The word ‘ politics ’ seems to be one of the most hated words among the youth of our country. It is with great pride that people declare, “We don’t know anything nor do we care about politics in this country.”
The big question is whether this trend is taking the right direction? You may find many who will defend political ignorance by listing the evils caused by politics such as corruption and disruptions to name a few. But can a largely ‘apolitical’ society take our country forward in the coming decades? Isn’t this against the ideas previous generations fought for?
This article looks into the reasons behind the tendency to be politically ignorant, tries to find solutions and finally argues that a politically conscious society is indeed the heartbeat of any democracy.
The meaning of democracy is not confined to the four walls of the voting room. The essence of a democracy is in understanding, analysing, criticising and reacting to issues. The people who believe that they have nothing to do with politics are not only mistaken but also ignorant.
Everything from the clothes you wear to the lessons you teach your children to the price of the grocery items is a part of politics. But the bigger question here is about the need for being politically conscious while living in a democratic country. The biggest problem of a society that is not politically conscious will be the fact that it can easily be fooled by any sort of propaganda or brainwashing which is done by political outfits from the left, right and centre.
Secondly, it is the moral obligation or duty of the educated higher classes to stand up for the lower class oppressed people. The idea of standing up for someone else shall only rise when someone understands the dimensions of politics involved in the issue.
The rising trend of arguing against strikes and agitations by the middle-class is in itself ironic. It was the series of strikes and agitations over the last century that made life what it is for the middle-class today. It is more fascinating because many young people who are part of the upper-middle-class strata don’t even know about these struggles that made their life what it is, which in itself points at what an apolitical society can lead to.
The understanding of politics has reached such a low point today that on popular social media networks anybody on the left is called out as ‘communist’, while anyone on the right is called a ‘Nazi’ or ‘fascist’. The space for debate and discussion is shrinking due to wrong interpretations or lack of understanding of political ideologies and the lack of democratic political space in itself. This space of debate and discussion is of utmost importance in a country like ours which comes from a Gandhian tradition where a Tagore and Gandhi could agree to disagree. Political activism, ideologies and voices combined are the backbone of a democratic system.
It is essential to understand that a society must be politically educated and engaged in order to make a democracy vibrant and what it is supposed to mean. The growing anger against the establishment has resulted in a huge section of people arguing strongly for a dictatorship! This whole idea in itself is a result of a lack of political consciousness.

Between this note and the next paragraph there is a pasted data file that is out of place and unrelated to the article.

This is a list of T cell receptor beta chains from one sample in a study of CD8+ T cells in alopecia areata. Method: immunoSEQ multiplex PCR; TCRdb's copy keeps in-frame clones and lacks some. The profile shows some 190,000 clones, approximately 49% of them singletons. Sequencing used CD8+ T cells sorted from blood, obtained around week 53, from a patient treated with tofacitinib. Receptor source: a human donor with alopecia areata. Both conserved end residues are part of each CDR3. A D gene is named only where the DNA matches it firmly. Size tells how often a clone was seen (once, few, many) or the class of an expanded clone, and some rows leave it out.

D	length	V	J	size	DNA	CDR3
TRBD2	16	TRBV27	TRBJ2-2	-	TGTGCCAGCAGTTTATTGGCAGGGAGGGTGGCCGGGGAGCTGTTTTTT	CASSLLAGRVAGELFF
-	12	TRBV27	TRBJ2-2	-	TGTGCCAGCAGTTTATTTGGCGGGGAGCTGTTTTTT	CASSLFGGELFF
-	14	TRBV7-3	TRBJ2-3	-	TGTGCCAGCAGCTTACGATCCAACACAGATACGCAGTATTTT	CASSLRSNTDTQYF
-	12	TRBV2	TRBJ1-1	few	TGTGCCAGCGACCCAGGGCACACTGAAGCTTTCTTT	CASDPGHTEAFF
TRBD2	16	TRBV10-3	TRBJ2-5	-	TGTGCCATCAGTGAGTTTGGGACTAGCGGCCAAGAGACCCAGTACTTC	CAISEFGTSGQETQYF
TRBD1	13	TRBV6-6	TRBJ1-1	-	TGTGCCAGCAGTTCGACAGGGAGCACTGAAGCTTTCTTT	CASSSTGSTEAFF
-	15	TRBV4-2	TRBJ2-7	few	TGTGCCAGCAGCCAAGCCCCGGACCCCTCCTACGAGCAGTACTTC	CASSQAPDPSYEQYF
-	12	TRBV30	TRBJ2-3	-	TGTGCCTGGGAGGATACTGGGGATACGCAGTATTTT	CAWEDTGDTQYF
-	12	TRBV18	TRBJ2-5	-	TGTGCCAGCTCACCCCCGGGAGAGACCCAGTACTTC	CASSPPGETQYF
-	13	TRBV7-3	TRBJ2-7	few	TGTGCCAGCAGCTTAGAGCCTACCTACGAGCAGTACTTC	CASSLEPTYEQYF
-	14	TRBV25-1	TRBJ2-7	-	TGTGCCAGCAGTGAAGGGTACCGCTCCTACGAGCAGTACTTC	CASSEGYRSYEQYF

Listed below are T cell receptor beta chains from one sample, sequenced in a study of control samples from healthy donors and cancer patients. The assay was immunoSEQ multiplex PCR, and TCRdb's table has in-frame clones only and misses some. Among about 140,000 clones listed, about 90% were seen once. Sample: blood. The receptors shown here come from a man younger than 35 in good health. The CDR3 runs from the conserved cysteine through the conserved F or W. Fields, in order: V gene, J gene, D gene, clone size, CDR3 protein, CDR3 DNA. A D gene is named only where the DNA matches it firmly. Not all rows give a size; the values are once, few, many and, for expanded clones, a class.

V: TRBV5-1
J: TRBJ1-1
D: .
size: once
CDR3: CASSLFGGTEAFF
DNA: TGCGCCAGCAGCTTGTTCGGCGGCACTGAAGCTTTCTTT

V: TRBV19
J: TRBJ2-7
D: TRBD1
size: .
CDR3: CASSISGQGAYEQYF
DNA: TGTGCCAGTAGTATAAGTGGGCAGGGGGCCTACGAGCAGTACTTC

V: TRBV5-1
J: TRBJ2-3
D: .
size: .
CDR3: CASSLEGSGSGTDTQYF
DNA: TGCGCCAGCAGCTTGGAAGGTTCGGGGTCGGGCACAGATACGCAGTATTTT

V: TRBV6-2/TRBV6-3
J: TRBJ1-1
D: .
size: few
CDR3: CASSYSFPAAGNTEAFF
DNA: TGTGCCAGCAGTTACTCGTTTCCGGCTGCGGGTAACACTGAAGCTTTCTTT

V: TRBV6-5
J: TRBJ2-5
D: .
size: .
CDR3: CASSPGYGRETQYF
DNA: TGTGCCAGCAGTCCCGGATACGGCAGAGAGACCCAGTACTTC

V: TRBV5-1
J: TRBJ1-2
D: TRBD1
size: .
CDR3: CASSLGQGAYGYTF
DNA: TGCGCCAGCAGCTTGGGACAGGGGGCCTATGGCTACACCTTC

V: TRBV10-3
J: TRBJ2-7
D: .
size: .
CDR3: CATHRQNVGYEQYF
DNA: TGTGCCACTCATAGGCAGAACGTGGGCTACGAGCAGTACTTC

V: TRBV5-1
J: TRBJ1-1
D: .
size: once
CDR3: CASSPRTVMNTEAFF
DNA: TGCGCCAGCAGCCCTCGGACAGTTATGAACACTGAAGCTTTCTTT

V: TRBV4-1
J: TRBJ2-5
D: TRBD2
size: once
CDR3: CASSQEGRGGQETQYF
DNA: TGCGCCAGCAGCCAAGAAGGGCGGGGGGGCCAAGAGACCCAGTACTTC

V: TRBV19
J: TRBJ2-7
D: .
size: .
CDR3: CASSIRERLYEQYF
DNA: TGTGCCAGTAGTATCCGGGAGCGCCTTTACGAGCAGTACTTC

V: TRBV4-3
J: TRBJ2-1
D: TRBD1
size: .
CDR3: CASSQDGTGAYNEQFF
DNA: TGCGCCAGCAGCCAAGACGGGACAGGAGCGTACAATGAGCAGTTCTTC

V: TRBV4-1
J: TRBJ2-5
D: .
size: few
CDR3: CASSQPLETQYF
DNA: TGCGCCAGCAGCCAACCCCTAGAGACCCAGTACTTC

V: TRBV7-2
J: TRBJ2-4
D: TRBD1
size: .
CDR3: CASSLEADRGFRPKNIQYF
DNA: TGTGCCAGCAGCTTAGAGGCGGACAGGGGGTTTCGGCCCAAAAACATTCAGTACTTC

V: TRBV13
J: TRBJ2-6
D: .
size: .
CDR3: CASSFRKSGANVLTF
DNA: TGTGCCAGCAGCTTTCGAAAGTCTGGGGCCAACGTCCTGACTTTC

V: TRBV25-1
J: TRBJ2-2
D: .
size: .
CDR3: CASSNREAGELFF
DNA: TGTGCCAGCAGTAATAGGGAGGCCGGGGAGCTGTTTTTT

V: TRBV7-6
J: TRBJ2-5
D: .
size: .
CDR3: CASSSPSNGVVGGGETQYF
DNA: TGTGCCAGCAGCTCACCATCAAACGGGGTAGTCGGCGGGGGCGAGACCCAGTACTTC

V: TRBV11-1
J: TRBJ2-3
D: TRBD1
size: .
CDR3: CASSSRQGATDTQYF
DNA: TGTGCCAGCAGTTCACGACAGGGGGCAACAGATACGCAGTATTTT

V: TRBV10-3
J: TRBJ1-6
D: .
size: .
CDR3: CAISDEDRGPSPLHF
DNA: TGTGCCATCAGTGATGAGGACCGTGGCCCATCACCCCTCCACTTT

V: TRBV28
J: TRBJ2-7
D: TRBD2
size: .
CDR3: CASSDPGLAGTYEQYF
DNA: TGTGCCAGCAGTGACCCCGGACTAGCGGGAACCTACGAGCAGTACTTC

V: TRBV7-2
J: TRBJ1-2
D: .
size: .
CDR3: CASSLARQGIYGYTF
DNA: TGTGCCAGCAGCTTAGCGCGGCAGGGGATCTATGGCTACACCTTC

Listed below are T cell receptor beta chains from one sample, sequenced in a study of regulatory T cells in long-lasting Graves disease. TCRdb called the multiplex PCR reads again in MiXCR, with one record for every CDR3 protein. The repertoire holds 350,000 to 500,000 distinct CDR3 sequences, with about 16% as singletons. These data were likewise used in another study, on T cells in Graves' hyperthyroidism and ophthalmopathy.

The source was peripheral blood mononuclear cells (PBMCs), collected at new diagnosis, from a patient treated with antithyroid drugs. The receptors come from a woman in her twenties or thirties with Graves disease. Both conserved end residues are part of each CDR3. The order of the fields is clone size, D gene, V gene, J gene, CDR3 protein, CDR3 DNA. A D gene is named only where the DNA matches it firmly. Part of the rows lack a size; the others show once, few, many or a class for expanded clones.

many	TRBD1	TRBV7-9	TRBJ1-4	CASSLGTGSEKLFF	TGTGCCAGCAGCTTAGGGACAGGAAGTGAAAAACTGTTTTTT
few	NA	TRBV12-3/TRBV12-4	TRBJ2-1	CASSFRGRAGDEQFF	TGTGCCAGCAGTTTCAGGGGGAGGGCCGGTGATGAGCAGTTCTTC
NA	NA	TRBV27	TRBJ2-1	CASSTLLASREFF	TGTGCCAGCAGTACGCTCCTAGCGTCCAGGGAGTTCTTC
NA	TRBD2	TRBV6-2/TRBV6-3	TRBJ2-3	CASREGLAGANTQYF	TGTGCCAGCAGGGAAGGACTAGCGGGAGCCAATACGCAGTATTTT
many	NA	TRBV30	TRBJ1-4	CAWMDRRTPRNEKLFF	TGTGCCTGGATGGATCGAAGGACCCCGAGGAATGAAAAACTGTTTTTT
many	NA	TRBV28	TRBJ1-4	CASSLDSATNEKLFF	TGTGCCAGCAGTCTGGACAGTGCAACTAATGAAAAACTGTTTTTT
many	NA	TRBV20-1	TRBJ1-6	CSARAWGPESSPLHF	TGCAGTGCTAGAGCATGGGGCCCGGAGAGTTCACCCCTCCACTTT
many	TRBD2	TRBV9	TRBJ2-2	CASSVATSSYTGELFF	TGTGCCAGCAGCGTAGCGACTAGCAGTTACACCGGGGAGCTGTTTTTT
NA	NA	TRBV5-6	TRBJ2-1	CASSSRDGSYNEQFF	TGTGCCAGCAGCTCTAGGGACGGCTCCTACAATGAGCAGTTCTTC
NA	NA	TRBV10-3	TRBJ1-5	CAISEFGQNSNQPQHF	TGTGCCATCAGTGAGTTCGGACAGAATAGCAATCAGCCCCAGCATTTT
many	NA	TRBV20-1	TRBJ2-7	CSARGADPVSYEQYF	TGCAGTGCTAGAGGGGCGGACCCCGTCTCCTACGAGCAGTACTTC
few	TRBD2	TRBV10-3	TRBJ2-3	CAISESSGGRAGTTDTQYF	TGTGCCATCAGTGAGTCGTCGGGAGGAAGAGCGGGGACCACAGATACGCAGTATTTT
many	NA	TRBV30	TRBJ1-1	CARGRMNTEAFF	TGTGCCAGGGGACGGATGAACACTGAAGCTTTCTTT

On a lighter note, these people claim that the country needs a ‘benevolent dictator’, which is ironic because a benevolent person can never be a dictator. This hunger for a dictatorial system to bring development is a result of lack of decentralisation of power and poor understanding of politics in general. These trends clearly indicate that political consciousness is indeed the heartbeat of a democracy.
The reason many people, especially the youth, stay away from politics is due to the current standard of political discourse in our nation. Another major reason is the belief that politics is something for the ‘netas’ and not for us! It is fascinating that this trend is more prevalent among urban educated youth and urban people.
Now, what are the possible solutions? The most important of all is the inclusion of more political education in our education system and making the students explore the various ideas and ideologies that will help shape their personality. The second and most difficult one will be for our politicians to change and make the system more open and decentralised in nature. There have been positive signs with our PM himself asking for the youth to join politics and people like Shashi Tharoor have always written about the need for people to engage with the political system.
Another possible reason for the lack of political interest is the highly placement oriented college education system. These days, the sole purpose of people going to colleges is to get placements with corporates. Education is shrinking into being a workman producing market instead of places which would develop individuals for the society. This issue needs serious addressing and correcting at the highest level and also at a psychological level for the students and their parents.
In any democratic country, it is essential to have a politically conscious and responsive society. In our country, which has the highest percentage of young people, let us hope a day will come when these bright youngsters shall step out of their selfish growth ambitions and start raising their voice for people who don’t have a voice.
This would finally fill our parliament and Vidhan Sabhas with highly educated, qualified and honest people who shall take this country to greatness! And on that day the souls of Gandhi, Patel, Nehru and Bhagat Singh shall smile at us together.